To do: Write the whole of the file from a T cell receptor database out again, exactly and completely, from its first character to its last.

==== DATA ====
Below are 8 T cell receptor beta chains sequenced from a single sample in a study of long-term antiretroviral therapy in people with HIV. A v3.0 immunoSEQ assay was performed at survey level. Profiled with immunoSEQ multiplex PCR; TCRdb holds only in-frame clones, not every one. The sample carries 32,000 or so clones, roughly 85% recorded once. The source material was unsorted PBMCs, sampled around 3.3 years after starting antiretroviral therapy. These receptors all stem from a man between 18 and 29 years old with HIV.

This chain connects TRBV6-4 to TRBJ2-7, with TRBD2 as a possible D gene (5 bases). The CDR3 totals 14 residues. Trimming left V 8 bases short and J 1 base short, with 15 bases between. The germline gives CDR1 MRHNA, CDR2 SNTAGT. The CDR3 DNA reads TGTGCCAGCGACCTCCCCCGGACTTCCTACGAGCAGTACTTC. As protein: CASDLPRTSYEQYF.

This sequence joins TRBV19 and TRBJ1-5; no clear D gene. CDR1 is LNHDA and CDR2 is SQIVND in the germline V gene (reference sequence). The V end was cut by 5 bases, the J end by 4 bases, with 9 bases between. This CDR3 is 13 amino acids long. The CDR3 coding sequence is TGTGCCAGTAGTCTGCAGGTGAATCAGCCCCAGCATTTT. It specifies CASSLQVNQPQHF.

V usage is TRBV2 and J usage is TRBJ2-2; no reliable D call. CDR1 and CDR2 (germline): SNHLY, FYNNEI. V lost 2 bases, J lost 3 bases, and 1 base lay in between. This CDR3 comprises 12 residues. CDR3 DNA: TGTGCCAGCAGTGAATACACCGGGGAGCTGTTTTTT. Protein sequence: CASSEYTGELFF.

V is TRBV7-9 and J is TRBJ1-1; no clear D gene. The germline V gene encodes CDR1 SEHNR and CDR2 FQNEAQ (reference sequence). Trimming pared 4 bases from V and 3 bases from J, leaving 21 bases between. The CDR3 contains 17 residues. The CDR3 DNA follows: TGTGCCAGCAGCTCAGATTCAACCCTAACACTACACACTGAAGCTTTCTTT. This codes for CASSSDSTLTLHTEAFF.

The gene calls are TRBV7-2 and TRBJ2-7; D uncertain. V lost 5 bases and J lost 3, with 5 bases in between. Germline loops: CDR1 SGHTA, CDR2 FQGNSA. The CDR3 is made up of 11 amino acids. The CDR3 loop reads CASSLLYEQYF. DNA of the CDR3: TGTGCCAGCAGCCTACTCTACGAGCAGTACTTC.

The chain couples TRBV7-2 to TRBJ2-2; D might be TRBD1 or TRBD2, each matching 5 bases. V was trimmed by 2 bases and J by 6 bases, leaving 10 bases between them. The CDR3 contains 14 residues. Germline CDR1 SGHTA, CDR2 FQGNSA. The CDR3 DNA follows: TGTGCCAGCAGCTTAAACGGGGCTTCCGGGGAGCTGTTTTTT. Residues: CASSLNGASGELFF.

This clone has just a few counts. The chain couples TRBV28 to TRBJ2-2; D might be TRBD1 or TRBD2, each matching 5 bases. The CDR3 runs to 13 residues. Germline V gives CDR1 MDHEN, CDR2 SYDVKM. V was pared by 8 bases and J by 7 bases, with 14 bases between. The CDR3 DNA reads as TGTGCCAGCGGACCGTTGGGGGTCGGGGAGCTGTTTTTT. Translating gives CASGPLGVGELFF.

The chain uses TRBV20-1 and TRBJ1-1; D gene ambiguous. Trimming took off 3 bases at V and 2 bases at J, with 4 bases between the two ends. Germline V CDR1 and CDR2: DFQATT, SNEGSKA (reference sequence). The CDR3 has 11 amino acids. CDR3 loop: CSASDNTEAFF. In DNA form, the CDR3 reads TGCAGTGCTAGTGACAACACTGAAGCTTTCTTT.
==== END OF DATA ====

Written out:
Below are 8 T cell receptor beta chains sequenced from a single sample in a study of long-term antiretroviral therapy in people with HIV. A v3.0 immunoSEQ assay was performed at survey level. Profiled with immunoSEQ multiplex PCR; TCRdb holds only in-frame clones, not every one. The sample carries 32,000 or so clones, roughly 85% recorded once. The source material was unsorted PBMCs, sampled around 3.3 years after starting antiretroviral therapy. These receptors all stem from a man between 18 and 29 years old with HIV.

This chain connects TRBV6-4 to TRBJ2-7, with TRBD2 as a possible D gene (5 bases). The CDR3 totals 14 residues. Trimming left V 8 bases short and J 1 base short, with 15 bases between. The germline gives CDR1 MRHNA, CDR2 SNTAGT. The CDR3 DNA reads TGTGCCAGCGACCTCCCCCGGACTTCCTACGAGCAGTACTTC. As protein: CASDLPRTSYEQYF.

This sequence joins TRBV19 and TRBJ1-5; no clear D gene. CDR1 is LNHDA and CDR2 is SQIVND in the germline V gene (reference sequence). The V end was cut by 5 bases, the J end by 4 bases, with 9 bases between. This CDR3 is 13 amino acids long. The CDR3 coding sequence is TGTGCCAGTAGTCTGCAGGTGAATCAGCCCCAGCATTTT. It specifies CASSLQVNQPQHF.

V usage is TRBV2 and J usage is TRBJ2-2; no reliable D call. CDR1 and CDR2 (germline): SNHLY, FYNNEI. V lost 2 bases, J lost 3 bases, and 1 base lay in between. This CDR3 comprises 12 residues. CDR3 DNA: TGTGCCAGCAGTGAATACACCGGGGAGCTGTTTTTT. Protein sequence: CASSEYTGELFF.

V is TRBV7-9 and J is TRBJ1-1; no clear D gene. The germline V gene encodes CDR1 SEHNR and CDR2 FQNEAQ (reference sequence). Trimming pared 4 bases from V and 3 bases from J, leaving 21 bases between. The CDR3 contains 17 residues. The CDR3 DNA follows: TGTGCCAGCAGCTCAGATTCAACCCTAACACTACACACTGAAGCTTTCTTT. This codes for CASSSDSTLTLHTEAFF.

The gene calls are TRBV7-2 and TRBJ2-7; D uncertain. V lost 5 bases and J lost 3, with 5 bases in between. Germline loops: CDR1 SGHTA, CDR2 FQGNSA. The CDR3 is made up of 11 amino acids. The CDR3 loop reads CASSLLYEQYF. DNA of the CDR3: TGTGCCAGCAGCCTACTCTACGAGCAGTACTTC.

The chain couples TRBV7-2 to TRBJ2-2; D might be TRBD1 or TRBD2, each matching 5 bases. V was trimmed by 2 bases and J by 6 bases, leaving 10 bases between them. The CDR3 contains 14 residues. Germline CDR1 SGHTA, CDR2 FQGNSA. The CDR3 DNA follows: TGTGCCAGCAGCTTAAACGGGGCTTCCGGGGAGCTGTTTTTT. Residues: CASSLNGASGELFF.

This clone has just a few counts. The chain couples TRBV28 to TRBJ2-2; D might be TRBD1 or TRBD2, each matching 5 bases. The CDR3 runs to 13 residues. Germline V gives CDR1 MDHEN, CDR2 SYDVKM. V was pared by 8 bases and J by 7 bases, with 14 bases between. The CDR3 DNA reads as TGTGCCAGCGGACCGTTGGGGGTCGGGGAGCTGTTTTTT. Translating gives CASGPLGVGELFF.

The chain uses TRBV20-1 and TRBJ1-1; D gene ambiguous. Trimming took off 3 bases at V and 2 bases at J, with 4 bases between the two ends. Germline V CDR1 and CDR2: DFQATT, SNEGSKA (reference sequence). The CDR3 has 11 amino acids. CDR3 loop: CSASDNTEAFF. In DNA form, the CDR3 reads TGCAGTGCTAGTGACAACACTGAAGCTTTCTTT.